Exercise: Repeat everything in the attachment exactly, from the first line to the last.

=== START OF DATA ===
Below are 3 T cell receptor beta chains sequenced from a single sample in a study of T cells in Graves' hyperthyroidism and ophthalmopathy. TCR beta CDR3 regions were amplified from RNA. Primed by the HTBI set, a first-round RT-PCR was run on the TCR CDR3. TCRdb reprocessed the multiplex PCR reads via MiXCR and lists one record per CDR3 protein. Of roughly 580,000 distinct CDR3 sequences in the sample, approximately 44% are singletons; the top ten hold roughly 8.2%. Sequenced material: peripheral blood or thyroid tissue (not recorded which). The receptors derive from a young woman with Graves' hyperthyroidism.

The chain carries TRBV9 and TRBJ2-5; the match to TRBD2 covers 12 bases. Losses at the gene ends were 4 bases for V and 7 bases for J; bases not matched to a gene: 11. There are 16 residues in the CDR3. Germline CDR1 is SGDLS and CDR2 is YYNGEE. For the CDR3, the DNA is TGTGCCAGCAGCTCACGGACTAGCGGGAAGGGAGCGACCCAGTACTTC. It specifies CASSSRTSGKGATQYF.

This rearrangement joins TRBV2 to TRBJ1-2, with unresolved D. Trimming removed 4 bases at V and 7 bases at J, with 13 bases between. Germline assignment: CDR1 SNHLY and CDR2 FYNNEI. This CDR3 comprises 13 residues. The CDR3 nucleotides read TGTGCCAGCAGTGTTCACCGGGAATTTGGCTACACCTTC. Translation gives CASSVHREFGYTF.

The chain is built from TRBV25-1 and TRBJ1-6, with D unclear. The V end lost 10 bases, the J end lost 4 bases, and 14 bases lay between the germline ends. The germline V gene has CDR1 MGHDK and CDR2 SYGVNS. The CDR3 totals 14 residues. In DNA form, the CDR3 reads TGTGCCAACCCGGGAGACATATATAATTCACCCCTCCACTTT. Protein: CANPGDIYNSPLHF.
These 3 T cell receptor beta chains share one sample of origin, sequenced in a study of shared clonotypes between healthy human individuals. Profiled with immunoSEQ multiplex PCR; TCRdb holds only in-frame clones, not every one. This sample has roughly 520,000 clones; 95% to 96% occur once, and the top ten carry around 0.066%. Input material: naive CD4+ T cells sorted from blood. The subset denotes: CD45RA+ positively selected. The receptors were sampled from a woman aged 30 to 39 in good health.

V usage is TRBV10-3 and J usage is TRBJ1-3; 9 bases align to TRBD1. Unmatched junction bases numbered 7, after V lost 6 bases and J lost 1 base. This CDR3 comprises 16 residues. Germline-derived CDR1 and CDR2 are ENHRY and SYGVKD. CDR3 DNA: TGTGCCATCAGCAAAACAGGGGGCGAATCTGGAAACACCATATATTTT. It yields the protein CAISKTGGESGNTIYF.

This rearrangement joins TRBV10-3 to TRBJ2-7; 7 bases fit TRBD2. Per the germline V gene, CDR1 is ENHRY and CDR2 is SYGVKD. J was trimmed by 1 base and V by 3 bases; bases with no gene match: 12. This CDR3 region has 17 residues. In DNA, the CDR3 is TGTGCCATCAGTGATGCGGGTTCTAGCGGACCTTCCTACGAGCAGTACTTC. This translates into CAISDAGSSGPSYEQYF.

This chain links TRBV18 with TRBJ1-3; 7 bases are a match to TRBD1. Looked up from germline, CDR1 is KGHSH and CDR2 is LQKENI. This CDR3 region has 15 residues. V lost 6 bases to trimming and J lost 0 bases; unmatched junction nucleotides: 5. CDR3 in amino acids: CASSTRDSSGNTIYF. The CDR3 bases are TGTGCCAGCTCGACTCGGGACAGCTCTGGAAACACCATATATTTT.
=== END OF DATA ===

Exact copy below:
Below are 3 T cell receptor beta chains sequenced from a single sample in a study of T cells in Graves' hyperthyroidism and ophthalmopathy. TCR beta CDR3 regions were amplified from RNA. Primed by the HTBI set, a first-round RT-PCR was run on the TCR CDR3. TCRdb reprocessed the multiplex PCR reads via MiXCR and lists one record per CDR3 protein. Of roughly 580,000 distinct CDR3 sequences in the sample, approximately 44% are singletons; the top ten hold roughly 8.2%. Sequenced material: peripheral blood or thyroid tissue (not recorded which). The receptors derive from a young woman with Graves' hyperthyroidism.

The chain carries TRBV9 and TRBJ2-5; the match to TRBD2 covers 12 bases. Losses at the gene ends were 4 bases for V and 7 bases for J; bases not matched to a gene: 11. There are 16 residues in the CDR3. Germline CDR1 is SGDLS and CDR2 is YYNGEE. For the CDR3, the DNA is TGTGCCAGCAGCTCACGGACTAGCGGGAAGGGAGCGACCCAGTACTTC. It specifies CASSSRTSGKGATQYF.

This rearrangement joins TRBV2 to TRBJ1-2, with unresolved D. Trimming removed 4 bases at V and 7 bases at J, with 13 bases between. Germline assignment: CDR1 SNHLY and CDR2 FYNNEI. This CDR3 comprises 13 residues. The CDR3 nucleotides read TGTGCCAGCAGTGTTCACCGGGAATTTGGCTACACCTTC. Translation gives CASSVHREFGYTF.

The chain is built from TRBV25-1 and TRBJ1-6, with D unclear. The V end lost 10 bases, the J end lost 4 bases, and 14 bases lay between the germline ends. The germline V gene has CDR1 MGHDK and CDR2 SYGVNS. The CDR3 totals 14 residues. In DNA form, the CDR3 reads TGTGCCAACCCGGGAGACATATATAATTCACCCCTCCACTTT. Protein: CANPGDIYNSPLHF.
These 3 T cell receptor beta chains share one sample of origin, sequenced in a study of shared clonotypes between healthy human individuals. Profiled with immunoSEQ multiplex PCR; TCRdb holds only in-frame clones, not every one. This sample has roughly 520,000 clones; 95% to 96% occur once, and the top ten carry around 0.066%. Input material: naive CD4+ T cells sorted from blood. The subset denotes: CD45RA+ positively selected. The receptors were sampled from a woman aged 30 to 39 in good health.

V usage is TRBV10-3 and J usage is TRBJ1-3; 9 bases align to TRBD1. Unmatched junction bases numbered 7, after V lost 6 bases and J lost 1 base. This CDR3 comprises 16 residues. Germline-derived CDR1 and CDR2 are ENHRY and SYGVKD. CDR3 DNA: TGTGCCATCAGCAAAACAGGGGGCGAATCTGGAAACACCATATATTTT. It yields the protein CAISKTGGESGNTIYF.

This rearrangement joins TRBV10-3 to TRBJ2-7; 7 bases fit TRBD2. Per the germline V gene, CDR1 is ENHRY and CDR2 is SYGVKD. J was trimmed by 1 base and V by 3 bases; bases with no gene match: 12. This CDR3 region has 17 residues. In DNA, the CDR3 is TGTGCCATCAGTGATGCGGGTTCTAGCGGACCTTCCTACGAGCAGTACTTC. This translates into CAISDAGSSGPSYEQYF.

This chain links TRBV18 with TRBJ1-3; 7 bases are a match to TRBD1. Looked up from germline, CDR1 is KGHSH and CDR2 is LQKENI. This CDR3 region has 15 residues. V lost 6 bases to trimming and J lost 0 bases; unmatched junction nucleotides: 5. CDR3 in amino acids: CASSTRDSSGNTIYF. The CDR3 bases are TGTGCCAGCTCGACTCGGGACAGCTCTGGAAACACCATATATTTT.